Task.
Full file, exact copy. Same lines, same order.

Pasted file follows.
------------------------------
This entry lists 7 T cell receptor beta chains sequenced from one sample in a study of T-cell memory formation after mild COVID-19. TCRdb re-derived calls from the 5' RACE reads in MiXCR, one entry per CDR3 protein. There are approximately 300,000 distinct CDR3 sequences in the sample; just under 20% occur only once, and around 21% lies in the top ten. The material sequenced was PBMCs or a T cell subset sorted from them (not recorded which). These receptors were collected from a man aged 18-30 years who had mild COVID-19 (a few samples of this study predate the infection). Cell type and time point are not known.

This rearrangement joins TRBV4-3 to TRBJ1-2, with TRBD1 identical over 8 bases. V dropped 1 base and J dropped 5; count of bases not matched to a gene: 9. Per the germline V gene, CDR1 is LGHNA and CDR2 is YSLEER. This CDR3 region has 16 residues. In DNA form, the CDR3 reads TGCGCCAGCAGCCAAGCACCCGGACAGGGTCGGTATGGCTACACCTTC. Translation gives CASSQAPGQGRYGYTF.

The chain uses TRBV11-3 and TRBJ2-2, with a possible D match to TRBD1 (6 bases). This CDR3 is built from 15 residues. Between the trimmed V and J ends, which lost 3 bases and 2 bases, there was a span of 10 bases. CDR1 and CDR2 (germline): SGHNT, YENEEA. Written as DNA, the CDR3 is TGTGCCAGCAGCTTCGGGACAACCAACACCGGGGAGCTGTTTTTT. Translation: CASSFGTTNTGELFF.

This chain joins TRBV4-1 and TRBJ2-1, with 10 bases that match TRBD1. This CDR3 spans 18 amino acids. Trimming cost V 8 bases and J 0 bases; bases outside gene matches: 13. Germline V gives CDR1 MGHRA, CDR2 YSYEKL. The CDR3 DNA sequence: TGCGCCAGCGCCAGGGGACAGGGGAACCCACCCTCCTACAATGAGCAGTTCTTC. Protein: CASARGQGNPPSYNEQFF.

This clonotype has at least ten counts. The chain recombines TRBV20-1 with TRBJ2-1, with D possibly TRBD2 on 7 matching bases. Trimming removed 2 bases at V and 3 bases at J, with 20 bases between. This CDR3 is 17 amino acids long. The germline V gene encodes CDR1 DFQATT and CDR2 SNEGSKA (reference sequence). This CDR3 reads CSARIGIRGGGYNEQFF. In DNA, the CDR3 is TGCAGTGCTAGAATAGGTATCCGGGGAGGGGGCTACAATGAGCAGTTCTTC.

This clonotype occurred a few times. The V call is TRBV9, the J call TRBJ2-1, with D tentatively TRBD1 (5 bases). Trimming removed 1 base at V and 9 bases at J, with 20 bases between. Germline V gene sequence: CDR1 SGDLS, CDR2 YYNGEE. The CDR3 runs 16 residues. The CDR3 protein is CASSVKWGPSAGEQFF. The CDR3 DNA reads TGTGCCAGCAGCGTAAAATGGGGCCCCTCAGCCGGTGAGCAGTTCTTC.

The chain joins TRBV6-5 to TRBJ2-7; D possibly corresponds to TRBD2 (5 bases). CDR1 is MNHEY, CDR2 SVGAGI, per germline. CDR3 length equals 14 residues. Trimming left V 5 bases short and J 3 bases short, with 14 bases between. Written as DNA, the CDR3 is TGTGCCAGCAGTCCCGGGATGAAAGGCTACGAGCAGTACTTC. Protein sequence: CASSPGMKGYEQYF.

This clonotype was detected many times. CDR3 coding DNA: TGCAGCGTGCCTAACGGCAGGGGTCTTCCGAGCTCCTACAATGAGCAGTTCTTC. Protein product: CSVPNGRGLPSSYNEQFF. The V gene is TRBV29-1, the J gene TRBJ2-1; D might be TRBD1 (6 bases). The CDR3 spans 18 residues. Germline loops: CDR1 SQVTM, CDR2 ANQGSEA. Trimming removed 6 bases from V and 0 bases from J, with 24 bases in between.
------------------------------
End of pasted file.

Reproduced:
This entry lists 7 T cell receptor beta chains sequenced from one sample in a study of T-cell memory formation after mild COVID-19. TCRdb re-derived calls from the 5' RACE reads in MiXCR, one entry per CDR3 protein. There are approximately 300,000 distinct CDR3 sequences in the sample; just under 20% occur only once, and around 21% lies in the top ten. The material sequenced was PBMCs or a T cell subset sorted from them (not recorded which). These receptors were collected from a man aged 18-30 years who had mild COVID-19 (a few samples of this study predate the infection). Cell type and time point are not known.

This rearrangement joins TRBV4-3 to TRBJ1-2, with TRBD1 identical over 8 bases. V dropped 1 base and J dropped 5; count of bases not matched to a gene: 9. Per the germline V gene, CDR1 is LGHNA and CDR2 is YSLEER. This CDR3 region has 16 residues. In DNA form, the CDR3 reads TGCGCCAGCAGCCAAGCACCCGGACAGGGTCGGTATGGCTACACCTTC. Translation gives CASSQAPGQGRYGYTF.

The chain uses TRBV11-3 and TRBJ2-2, with a possible D match to TRBD1 (6 bases). This CDR3 is built from 15 residues. Between the trimmed V and J ends, which lost 3 bases and 2 bases, there was a span of 10 bases. CDR1 and CDR2 (germline): SGHNT, YENEEA. Written as DNA, the CDR3 is TGTGCCAGCAGCTTCGGGACAACCAACACCGGGGAGCTGTTTTTT. Translation: CASSFGTTNTGELFF.

This chain joins TRBV4-1 and TRBJ2-1, with 10 bases that match TRBD1. This CDR3 spans 18 amino acids. Trimming cost V 8 bases and J 0 bases; bases outside gene matches: 13. Germline V gives CDR1 MGHRA, CDR2 YSYEKL. The CDR3 DNA sequence: TGCGCCAGCGCCAGGGGACAGGGGAACCCACCCTCCTACAATGAGCAGTTCTTC. Protein: CASARGQGNPPSYNEQFF.

This clonotype has at least ten counts. The chain recombines TRBV20-1 with TRBJ2-1, with D possibly TRBD2 on 7 matching bases. Trimming removed 2 bases at V and 3 bases at J, with 20 bases between. This CDR3 is 17 amino acids long. The germline V gene encodes CDR1 DFQATT and CDR2 SNEGSKA (reference sequence). This CDR3 reads CSARIGIRGGGYNEQFF. In DNA, the CDR3 is TGCAGTGCTAGAATAGGTATCCGGGGAGGGGGCTACAATGAGCAGTTCTTC.

This clonotype occurred a few times. The V call is TRBV9, the J call TRBJ2-1, with D tentatively TRBD1 (5 bases). Trimming removed 1 base at V and 9 bases at J, with 20 bases between. Germline V gene sequence: CDR1 SGDLS, CDR2 YYNGEE. The CDR3 runs 16 residues. The CDR3 protein is CASSVKWGPSAGEQFF. The CDR3 DNA reads TGTGCCAGCAGCGTAAAATGGGGCCCCTCAGCCGGTGAGCAGTTCTTC.

The chain joins TRBV6-5 to TRBJ2-7; D possibly corresponds to TRBD2 (5 bases). CDR1 is MNHEY, CDR2 SVGAGI, per germline. CDR3 length equals 14 residues. Trimming left V 5 bases short and J 3 bases short, with 14 bases between. Written as DNA, the CDR3 is TGTGCCAGCAGTCCCGGGATGAAAGGCTACGAGCAGTACTTC. Protein sequence: CASSPGMKGYEQYF.

This clonotype was detected many times. CDR3 coding DNA: TGCAGCGTGCCTAACGGCAGGGGTCTTCCGAGCTCCTACAATGAGCAGTTCTTC. Protein product: CSVPNGRGLPSSYNEQFF. The V gene is TRBV29-1, the J gene TRBJ2-1; D might be TRBD1 (6 bases). The CDR3 spans 18 residues. Germline loops: CDR1 SQVTM, CDR2 ANQGSEA. Trimming removed 6 bases from V and 0 bases from J, with 24 bases in between.